Former Virginia Gov. Bob McDonnell faced sharp questions Monday from prosecutors about details of his personal finances at his public corruption trial.
As the trial entered its fifth week, prosecutors began their cross-examination of McDonnell. He and his wife, Maureen, are charged with providing special favors to a wealthy businessman, former Star Scientific Inc. CEO Jonnie Williams, in exchange for more than $165,000 in gifts and loans while McDonnell was in office.
The pointed questions prompted long pauses and lengthy explanations from McDonnell, who was admonished by the judge to just "answer the question" when he tried to offer a detailed response of why he disagreed with a question that implied that a joint real-estate venture he owned with his sister was in financial trouble.
Assistant U.S. Attorney Michael Dry showed the governor an email sent by his sister, which read, "We are in trouble and need to act NOW," the Washington Post reported. Dry also showed the governor an email from wife, complaining of "unconscionable" credit card debt. McDonnell told the prosecutor that both women were exaggerating.
The money issues are key because prosecutors have said McDonnell's financial desperation is what prompted him to accept cash and gifts from Williams. McDonnell says he considered Williams a friend and that he had been making steady progress in reducing his family's debt even without Williams' help.
Dry asked McDonnell about a series of emails from staffers in which they speculated that Maureen McDonnell was drawn to Williams because "he's loaded." McDonnell, after initially demurring, said he didn't believe his wife was drawn to Williams for his money.
"Money? That wasn't the reason for friendship, no," McDonnell said. But asked whether his wife had a long history of making inappropriate financial requests of friends and family, McDonnell agreed.
Maureen McDonnell's defense attorney bolstered the notion that Jonnie Williams and the former governor had a strong friendship independent of Maureen. He showed a series of friendly text messages between McDonnell and Williams discussing the supplement business, planning trips together, and reminiscing about golf outings together. He also tried to indicate that the former governor wanted his wife to sell stock in Williams' company or transfer it to the children to protect himself from reporting requirements. At the end of the cross examination, McDonnell was asked directly if he and his wife ever discussed helping Williams in exchange for gifts and loans given to the family. He said no.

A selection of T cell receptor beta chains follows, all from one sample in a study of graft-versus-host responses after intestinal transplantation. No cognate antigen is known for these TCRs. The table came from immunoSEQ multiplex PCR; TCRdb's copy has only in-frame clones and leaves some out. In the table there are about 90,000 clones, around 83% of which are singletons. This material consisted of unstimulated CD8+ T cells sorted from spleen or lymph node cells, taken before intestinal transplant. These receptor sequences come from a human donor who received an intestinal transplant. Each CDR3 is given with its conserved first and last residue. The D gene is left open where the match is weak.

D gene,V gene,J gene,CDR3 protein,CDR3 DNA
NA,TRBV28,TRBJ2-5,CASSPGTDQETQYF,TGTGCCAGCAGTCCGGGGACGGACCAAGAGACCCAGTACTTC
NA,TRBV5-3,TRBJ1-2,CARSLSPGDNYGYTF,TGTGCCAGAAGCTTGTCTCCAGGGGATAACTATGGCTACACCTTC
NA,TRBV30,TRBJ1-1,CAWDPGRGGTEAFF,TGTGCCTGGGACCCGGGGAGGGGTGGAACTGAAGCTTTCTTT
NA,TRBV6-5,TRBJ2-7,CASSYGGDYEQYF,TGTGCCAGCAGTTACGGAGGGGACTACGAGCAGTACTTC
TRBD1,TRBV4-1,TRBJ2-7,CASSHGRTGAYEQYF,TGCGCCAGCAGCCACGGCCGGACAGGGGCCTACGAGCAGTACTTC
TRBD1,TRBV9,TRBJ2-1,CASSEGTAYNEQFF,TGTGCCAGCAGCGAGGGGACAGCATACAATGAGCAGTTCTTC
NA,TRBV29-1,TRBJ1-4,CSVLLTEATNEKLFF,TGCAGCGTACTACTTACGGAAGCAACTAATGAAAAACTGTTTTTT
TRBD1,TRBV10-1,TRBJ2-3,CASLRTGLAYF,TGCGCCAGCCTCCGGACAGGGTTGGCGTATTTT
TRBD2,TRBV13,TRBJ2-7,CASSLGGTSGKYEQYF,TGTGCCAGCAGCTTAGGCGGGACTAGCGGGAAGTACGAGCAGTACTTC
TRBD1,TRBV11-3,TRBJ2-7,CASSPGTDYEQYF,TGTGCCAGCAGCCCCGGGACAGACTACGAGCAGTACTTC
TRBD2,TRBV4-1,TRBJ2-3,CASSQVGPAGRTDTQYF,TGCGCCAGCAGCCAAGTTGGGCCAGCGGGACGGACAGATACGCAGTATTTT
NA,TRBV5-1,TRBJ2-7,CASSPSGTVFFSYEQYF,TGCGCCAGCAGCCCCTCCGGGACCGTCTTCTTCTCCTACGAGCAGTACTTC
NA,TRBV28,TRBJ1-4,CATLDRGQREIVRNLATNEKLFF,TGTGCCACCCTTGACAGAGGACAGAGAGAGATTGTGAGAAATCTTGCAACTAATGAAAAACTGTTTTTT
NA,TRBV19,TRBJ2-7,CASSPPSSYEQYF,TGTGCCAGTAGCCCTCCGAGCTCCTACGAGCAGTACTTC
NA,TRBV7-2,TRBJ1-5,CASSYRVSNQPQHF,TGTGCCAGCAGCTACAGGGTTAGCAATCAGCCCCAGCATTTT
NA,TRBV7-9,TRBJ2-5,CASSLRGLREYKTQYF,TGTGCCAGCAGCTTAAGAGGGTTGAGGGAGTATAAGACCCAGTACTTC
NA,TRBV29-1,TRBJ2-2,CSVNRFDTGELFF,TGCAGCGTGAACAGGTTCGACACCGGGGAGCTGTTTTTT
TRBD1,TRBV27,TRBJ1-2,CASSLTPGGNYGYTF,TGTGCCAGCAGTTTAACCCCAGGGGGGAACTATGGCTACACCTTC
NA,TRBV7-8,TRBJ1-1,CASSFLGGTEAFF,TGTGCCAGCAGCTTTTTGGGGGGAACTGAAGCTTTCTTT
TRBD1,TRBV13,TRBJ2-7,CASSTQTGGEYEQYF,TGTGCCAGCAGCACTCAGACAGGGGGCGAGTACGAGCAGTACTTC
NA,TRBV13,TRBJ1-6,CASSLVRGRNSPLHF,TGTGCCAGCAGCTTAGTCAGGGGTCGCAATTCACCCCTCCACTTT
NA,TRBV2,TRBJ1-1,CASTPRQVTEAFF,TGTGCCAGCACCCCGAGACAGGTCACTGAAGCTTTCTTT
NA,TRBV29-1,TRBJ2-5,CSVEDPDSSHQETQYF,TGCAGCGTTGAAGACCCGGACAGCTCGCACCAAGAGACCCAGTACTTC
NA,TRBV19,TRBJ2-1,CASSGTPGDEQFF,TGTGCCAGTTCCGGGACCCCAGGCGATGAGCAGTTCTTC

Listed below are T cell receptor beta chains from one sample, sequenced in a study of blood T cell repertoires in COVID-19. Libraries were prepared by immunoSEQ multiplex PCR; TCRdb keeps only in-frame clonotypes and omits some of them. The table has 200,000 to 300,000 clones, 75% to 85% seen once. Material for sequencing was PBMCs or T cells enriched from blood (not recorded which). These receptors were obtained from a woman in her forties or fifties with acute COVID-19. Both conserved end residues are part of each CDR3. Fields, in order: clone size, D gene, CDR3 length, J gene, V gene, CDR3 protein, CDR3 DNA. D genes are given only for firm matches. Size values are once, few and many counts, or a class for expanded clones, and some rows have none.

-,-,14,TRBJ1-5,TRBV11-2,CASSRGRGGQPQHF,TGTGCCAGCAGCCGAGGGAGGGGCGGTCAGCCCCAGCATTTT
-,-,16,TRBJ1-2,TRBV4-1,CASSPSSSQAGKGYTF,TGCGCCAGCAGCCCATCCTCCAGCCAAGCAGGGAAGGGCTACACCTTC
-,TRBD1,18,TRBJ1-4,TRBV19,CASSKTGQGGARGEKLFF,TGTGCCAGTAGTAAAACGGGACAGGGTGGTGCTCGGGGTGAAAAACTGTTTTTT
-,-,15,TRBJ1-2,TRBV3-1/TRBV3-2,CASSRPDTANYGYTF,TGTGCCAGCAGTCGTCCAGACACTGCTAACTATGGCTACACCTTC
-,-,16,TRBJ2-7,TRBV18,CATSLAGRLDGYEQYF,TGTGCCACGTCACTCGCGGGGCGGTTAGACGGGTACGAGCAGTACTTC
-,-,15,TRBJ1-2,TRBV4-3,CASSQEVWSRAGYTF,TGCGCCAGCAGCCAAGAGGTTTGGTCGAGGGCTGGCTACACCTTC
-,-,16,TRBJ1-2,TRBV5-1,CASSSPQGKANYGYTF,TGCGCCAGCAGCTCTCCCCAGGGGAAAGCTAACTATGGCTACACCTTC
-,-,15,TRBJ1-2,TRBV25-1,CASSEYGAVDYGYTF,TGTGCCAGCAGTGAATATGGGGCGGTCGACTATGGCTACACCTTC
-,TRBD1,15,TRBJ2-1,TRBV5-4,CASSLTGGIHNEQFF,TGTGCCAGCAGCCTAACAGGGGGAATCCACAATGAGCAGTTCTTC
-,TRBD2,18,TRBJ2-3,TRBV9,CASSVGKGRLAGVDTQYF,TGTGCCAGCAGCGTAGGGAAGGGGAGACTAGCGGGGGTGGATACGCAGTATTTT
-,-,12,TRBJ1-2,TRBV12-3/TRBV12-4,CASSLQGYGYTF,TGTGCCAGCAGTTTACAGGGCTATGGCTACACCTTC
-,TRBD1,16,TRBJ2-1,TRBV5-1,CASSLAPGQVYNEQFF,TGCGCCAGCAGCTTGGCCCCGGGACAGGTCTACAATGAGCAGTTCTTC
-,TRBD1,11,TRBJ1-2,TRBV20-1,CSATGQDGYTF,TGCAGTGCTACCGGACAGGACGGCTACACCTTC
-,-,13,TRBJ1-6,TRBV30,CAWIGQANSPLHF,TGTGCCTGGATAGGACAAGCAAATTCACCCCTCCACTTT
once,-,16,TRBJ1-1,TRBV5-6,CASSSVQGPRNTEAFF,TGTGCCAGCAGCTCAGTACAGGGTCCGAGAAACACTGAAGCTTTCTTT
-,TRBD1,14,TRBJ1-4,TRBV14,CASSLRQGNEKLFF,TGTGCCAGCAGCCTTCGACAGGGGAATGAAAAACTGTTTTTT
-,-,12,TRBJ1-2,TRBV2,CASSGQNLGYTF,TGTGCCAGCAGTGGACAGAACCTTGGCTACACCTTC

During three days on the stand in direct examination, McDonnell had downplayed his knowledge about some of the gifts, saying he did not learn about them until after the fact or that they had been arranged by his wife.
For example, McDonnell said he did not know at the time that Williams spent $20,000 on designer clothing for Maureen McDonnell on a Manhattan shopping spree. Dry asked McDonnell if he was testifying that, despite his knowledge of his wife's inappropriate financial requests and Williams' lavish spending on other occasions, it never occurred to him that Williams might pick up the tab.
"That's exactly what I'm testifying to, yes," McDonnell said.
Bob McDonnell also acknowledged that he had dealt with his wife's angry outbursts for years and didn't do enough to help staffers cope. Eventually, he said, Maureen McDonnell agreed to counseling and medication.
He said he did not think his wife's anger directed at him was warranted and called her grievances overblown.
"They were always about little things," he testified.
He said his wife rejected marital counseling because she was afraid it would become public.
The state of the McDonnells' marriage has been another big issue at trial; the defense has suggested they could not have conspired in a gifts-for-favors scheme because they were barely talking to each other.